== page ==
What is Object Tracking?
Simply put, locating an object in successive frames of a video is called tracking.
The definition sounds straightforward forward, but in computer vision and machine learning, tracking is a very broad term that encompasses conceptually similar but technically different ideas. For example, all the following different but related ideas are generally studied under Object Tracking:
- Dense Optical flow: These algorithms help estimate the motion vector of every pixel in a video frame.
- Sparse optical flow: These algorithms, like the Kanade-Lucas-Tomashi (KLT) feature tracker, track the location of a few feature points in an image.
- Kalman Filtering: A very popular signal processing algorithm used to predict the location of a moving object based on prior motion information. One of the early applications of this algorithm was missile guidance! Also as mentioned here, “the on-board computer that guided the descent of the Apollo 11 lunar module to the moon had a Kalman filter”.
- Meanshift and Camshift: These are algorithms for locating the maxima of a density function. They are also used for tracking.
- Single object trackers: In this class of trackers, the first frame is marked using a rectangle to indicate the location of the object we want to track. The object is then tracked in subsequent frames using the tracking algorithm. In most real-life applications, these trackers are used in conjunction with an object detector.
- Multiple object tracking with Re-Identification: In cases when we have a fast object detector, it makes sense to detect multiple objects in each frame and then run a track finding algorithm that identifies which rectangle in one frame corresponds to a rectangle in the next frame.
We have a series of articles on Object Tracking, Multiple Object Tracking and Re-Identification:
- Understanding Multiple Object Tracking using DeepSort
- Multiple Object Tracking and Re-Identification using FairMOT
- Object Tracking using OpenCV ( C++/Python )
Tracking vs Detection
If you have ever played with OpenCV face detection, you know that it works in real-time and you can easily detect the face in every frame. So, why do you need tracking in the first place? Let’s explore the different reasons you may want to track objects in a video and not just do repeated detections.
Tracking is faster than Detection
Usually tracking algorithms are faster than detection algorithms. The reason is simple. When you are tracking an object that was detected in the previous frame, you know a lot about the appearance of the object. You also know the location in the previous frame and the direction and speed of its motion. So in the next frame, you can use all this information to predict the location of the object in the next frame and do a small search around the expected location of the object to accurately locate the object. A good tracking algorithm will use all information it has about the object up to that point while a detection algorithm always starts from scratch. Therefore, while designing an efficient system usually an object detection is run on every nth frame while the tracking algorithm is employed in the n-1 frames in between. Why don’t we simply detect the object in the first frame and track it subsequently? It is true that tracking benefits from the extra information it has, but you can also lose track of an object when they go behind an obstacle for an extended period of time or if they move so fast that the tracking algorithm cannot catch up. It is also common for tracking algorithms to accumulate errors and the bounding box tracking the object slowly drifts away from the object it is tracking. To fix these problems with tracking algorithms, a detection algorithm is run every so often. Detection algorithms are trained on a large number of examples of the object. They, therefore, have more knowledge about the general class of the object. On the other hand, tracking algorithms know more about the specific instance of the class they are tracking.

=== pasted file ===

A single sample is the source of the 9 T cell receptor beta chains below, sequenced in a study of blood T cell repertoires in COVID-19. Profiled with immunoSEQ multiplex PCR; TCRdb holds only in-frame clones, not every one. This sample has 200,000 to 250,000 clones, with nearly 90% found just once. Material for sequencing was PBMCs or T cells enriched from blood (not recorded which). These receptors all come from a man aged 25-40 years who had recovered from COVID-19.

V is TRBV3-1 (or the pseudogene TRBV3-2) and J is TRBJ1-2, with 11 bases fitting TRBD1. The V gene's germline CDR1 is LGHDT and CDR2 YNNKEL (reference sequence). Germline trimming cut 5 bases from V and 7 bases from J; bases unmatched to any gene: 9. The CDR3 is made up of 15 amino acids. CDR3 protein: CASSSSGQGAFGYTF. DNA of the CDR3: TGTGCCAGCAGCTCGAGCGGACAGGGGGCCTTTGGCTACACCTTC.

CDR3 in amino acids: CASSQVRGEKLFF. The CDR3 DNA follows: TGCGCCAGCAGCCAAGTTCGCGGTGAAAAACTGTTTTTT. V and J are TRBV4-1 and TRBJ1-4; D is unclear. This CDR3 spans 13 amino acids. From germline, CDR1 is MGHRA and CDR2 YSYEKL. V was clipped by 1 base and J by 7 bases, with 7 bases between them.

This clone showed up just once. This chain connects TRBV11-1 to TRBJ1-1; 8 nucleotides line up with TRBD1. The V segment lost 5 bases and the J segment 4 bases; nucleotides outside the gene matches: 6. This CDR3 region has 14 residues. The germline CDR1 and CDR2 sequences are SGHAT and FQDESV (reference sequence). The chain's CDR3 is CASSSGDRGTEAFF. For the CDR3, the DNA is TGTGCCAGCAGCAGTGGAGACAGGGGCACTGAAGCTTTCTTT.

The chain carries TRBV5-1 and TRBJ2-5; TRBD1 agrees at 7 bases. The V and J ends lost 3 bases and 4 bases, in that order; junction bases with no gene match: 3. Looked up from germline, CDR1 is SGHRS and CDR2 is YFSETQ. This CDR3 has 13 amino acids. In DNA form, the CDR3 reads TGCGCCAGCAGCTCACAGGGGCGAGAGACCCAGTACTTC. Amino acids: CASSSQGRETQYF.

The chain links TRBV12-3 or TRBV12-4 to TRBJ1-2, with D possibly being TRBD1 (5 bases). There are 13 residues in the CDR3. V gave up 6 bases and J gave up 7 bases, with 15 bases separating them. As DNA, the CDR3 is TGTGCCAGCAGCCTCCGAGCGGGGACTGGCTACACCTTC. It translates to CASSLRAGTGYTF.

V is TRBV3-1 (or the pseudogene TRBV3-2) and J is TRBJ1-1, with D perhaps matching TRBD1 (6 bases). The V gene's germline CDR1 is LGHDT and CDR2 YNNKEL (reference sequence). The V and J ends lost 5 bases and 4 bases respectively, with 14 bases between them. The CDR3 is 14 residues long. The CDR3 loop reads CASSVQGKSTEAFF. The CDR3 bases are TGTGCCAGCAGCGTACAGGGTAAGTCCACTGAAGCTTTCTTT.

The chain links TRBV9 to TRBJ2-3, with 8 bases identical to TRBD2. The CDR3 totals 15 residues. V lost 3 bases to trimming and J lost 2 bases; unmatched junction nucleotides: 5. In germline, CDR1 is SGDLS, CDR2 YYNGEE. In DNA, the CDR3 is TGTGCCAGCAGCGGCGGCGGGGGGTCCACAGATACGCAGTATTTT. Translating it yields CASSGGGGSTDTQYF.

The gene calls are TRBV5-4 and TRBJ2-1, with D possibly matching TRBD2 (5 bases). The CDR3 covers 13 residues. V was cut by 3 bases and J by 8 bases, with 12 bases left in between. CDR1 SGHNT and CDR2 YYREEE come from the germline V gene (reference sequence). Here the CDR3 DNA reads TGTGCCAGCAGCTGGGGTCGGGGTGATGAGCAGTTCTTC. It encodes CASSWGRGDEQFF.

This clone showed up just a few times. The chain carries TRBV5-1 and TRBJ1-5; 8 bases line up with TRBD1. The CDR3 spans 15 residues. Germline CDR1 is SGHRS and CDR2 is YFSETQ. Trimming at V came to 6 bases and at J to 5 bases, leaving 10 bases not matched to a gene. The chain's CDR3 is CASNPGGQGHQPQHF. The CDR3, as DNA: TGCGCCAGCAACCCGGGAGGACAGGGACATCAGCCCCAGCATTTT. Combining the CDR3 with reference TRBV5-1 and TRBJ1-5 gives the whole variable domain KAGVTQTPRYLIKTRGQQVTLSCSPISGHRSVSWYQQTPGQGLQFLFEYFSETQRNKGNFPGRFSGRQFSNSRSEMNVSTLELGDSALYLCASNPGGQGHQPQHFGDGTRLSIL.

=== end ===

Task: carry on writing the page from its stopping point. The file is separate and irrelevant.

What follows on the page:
Tracking can help when detection fails
If you are running a face detector on a video and the person’s face gets occluded by an object, the face detector will most likely fail. A good tracking algorithm, on the other hand, will handle some level of occlusion. In the video below, you can see Dr. Boris Babenko, the author of the MIL tracker, demonstrate how the MIL tracker works under occlusion.
Tracking preserves identity
The output of object detection is an array of rectangles that contain the object. However, there is no identity attached to the object. For example, in the video below, a detector that detects red dots will output rectangles corresponding to all the dots it has detected in a frame. In the next frame, it will output another array of rectangles. In the first frame, a particular dot might be represented by the rectangle at location 10 in the array, and in the second frame, it could be at location 17.
While using detection on a frame we have no idea which rectangle corresponds to which object. On the other hand, tracking provides a way to literally connect the dots! This is also called Re-Identification. Check out our post on Multiple Object Tracking and Re-Identification using DeepSort and FairMOT